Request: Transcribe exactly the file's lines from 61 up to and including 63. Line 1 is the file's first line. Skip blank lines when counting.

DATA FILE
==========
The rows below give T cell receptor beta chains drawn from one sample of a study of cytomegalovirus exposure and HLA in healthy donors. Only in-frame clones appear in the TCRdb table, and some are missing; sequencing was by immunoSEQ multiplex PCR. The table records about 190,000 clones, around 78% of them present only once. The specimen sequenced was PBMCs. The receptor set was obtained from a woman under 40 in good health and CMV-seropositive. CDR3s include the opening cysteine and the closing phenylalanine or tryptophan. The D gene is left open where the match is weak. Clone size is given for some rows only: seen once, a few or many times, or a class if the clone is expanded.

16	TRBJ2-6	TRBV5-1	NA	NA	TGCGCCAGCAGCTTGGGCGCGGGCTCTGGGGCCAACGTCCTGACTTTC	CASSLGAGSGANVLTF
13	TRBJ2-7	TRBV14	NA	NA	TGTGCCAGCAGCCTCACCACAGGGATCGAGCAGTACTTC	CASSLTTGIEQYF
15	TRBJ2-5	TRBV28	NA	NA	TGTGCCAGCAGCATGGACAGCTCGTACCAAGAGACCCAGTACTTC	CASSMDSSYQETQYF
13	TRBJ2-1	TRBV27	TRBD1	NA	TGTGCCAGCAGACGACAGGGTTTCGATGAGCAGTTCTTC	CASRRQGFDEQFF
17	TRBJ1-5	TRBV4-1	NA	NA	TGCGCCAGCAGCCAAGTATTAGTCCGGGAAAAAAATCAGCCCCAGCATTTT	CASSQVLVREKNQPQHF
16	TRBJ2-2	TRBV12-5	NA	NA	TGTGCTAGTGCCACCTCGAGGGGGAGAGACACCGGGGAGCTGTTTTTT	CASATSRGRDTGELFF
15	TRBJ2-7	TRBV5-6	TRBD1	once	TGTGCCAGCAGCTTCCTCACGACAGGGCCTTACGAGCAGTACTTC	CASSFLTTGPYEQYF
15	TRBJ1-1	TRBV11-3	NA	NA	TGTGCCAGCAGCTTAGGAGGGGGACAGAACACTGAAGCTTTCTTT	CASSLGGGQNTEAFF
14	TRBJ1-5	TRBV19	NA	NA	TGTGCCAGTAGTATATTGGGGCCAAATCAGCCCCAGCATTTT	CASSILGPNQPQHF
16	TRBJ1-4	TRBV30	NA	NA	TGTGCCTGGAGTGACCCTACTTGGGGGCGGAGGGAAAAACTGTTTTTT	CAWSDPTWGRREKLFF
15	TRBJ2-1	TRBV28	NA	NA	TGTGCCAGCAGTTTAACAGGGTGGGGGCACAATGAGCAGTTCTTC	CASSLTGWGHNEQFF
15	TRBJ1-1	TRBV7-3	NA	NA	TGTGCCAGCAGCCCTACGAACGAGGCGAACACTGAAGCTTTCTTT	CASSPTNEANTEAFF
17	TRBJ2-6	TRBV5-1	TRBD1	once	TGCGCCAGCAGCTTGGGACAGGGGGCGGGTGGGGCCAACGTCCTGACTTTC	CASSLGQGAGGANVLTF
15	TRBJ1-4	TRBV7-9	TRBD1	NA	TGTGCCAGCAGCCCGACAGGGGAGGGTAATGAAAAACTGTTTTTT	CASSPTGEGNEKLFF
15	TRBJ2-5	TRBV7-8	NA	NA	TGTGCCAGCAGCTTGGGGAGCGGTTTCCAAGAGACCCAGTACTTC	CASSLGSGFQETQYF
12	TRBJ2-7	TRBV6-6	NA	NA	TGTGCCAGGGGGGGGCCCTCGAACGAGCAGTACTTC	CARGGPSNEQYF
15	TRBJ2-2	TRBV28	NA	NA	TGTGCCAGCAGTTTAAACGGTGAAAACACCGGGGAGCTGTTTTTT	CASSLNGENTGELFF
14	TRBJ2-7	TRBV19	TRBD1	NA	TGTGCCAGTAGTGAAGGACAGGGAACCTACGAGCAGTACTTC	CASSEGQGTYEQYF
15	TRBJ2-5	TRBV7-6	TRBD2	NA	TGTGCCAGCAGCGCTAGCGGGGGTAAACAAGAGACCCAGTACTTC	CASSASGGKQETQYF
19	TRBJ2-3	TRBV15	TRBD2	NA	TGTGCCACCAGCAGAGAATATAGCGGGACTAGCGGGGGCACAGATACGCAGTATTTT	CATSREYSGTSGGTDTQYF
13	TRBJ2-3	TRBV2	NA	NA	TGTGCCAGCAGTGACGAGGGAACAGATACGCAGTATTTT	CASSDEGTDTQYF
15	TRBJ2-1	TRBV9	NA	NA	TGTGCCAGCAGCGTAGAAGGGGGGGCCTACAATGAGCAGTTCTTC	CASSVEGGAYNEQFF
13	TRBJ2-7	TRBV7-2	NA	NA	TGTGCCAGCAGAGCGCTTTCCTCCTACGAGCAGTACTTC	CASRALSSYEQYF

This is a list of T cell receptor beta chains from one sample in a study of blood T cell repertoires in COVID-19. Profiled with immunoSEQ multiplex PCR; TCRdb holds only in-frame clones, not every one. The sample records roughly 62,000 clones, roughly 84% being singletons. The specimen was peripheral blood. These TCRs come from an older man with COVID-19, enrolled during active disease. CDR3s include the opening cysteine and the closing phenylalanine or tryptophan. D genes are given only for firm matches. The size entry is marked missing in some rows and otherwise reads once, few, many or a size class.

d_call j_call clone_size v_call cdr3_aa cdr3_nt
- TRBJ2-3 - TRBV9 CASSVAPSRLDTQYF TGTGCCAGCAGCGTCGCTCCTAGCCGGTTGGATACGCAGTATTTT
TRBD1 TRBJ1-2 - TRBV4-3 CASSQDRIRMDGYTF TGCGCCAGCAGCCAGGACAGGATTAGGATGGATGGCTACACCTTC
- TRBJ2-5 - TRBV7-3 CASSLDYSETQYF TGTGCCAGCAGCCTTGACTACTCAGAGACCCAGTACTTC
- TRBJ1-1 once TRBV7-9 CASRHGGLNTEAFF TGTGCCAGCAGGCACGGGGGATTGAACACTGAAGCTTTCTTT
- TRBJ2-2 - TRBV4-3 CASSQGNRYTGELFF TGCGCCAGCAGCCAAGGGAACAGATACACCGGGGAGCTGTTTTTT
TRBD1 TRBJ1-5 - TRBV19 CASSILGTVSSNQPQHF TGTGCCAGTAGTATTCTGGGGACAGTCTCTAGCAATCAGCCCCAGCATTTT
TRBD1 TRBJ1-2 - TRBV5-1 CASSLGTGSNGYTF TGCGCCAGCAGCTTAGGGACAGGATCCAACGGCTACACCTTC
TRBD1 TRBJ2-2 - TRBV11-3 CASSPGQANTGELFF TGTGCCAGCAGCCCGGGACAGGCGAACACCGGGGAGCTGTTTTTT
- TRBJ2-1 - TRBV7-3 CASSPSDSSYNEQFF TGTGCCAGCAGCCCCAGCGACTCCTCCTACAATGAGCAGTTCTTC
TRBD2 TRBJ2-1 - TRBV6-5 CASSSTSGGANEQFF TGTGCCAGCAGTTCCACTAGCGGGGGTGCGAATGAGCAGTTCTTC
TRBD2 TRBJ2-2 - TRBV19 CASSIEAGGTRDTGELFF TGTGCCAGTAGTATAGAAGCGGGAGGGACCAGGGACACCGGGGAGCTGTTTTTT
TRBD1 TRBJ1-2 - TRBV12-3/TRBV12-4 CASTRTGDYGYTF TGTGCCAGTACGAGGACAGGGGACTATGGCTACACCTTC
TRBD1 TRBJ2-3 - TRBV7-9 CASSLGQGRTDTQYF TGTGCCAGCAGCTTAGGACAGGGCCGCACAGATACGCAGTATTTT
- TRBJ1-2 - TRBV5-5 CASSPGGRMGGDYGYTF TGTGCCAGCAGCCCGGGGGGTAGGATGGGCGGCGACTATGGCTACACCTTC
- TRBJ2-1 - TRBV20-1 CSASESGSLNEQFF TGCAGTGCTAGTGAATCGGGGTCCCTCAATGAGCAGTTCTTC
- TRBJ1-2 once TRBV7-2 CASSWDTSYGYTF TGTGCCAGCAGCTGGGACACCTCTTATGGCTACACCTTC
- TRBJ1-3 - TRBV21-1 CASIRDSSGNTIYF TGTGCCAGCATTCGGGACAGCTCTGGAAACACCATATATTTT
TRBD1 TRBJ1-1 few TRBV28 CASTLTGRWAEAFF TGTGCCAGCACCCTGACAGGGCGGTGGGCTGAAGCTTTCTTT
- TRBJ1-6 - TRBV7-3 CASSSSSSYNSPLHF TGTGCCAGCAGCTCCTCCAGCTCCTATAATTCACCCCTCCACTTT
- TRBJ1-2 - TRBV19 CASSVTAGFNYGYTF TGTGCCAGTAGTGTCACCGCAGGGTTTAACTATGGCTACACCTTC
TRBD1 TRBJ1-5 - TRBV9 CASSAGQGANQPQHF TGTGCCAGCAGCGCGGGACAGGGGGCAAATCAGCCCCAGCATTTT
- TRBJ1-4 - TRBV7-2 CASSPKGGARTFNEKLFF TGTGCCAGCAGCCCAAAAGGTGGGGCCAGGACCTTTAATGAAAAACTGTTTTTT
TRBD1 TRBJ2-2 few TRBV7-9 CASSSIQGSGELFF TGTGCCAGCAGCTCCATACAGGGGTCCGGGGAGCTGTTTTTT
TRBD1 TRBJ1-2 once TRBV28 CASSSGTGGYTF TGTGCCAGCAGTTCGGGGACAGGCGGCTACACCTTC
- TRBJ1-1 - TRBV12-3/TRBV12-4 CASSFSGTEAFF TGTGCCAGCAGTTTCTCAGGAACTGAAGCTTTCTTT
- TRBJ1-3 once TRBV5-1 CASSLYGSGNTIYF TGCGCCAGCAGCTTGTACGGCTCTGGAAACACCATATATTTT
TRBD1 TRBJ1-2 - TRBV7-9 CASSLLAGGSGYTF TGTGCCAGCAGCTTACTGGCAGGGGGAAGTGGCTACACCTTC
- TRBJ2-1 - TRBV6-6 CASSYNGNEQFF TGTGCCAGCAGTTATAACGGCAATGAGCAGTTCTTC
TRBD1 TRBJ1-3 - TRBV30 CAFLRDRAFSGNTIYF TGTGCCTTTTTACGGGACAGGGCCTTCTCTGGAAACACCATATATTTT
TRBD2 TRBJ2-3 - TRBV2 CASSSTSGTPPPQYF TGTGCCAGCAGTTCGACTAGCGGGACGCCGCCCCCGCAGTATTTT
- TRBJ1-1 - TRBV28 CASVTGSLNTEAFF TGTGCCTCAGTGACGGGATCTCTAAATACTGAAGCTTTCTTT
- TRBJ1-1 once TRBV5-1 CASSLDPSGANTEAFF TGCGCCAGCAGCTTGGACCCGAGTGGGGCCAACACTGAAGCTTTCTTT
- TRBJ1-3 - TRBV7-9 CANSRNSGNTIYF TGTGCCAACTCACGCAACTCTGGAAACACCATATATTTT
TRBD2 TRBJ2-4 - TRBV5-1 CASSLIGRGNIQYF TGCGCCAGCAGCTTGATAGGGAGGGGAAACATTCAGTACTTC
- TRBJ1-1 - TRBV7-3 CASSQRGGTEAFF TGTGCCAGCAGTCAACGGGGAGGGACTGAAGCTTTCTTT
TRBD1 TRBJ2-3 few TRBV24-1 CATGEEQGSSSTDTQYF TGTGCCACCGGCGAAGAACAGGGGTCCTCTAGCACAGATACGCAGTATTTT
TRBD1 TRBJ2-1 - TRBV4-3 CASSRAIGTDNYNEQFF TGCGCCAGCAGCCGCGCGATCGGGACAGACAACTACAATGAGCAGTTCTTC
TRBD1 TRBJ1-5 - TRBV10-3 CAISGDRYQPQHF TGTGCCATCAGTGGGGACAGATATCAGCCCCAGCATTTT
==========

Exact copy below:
- TRBJ1-1 - TRBV7-3 CASSQRGGTEAFF TGTGCCAGCAGTCAACGGGGAGGGACTGAAGCTTTCTTT
TRBD1 TRBJ2-3 few TRBV24-1 CATGEEQGSSSTDTQYF TGTGCCACCGGCGAAGAACAGGGGTCCTCTAGCACAGATACGCAGTATTTT
TRBD1 TRBJ2-1 - TRBV4-3 CASSRAIGTDNYNEQFF TGCGCCAGCAGCCGCGCGATCGGGACAGACAACTACAATGAGCAGTTCTTC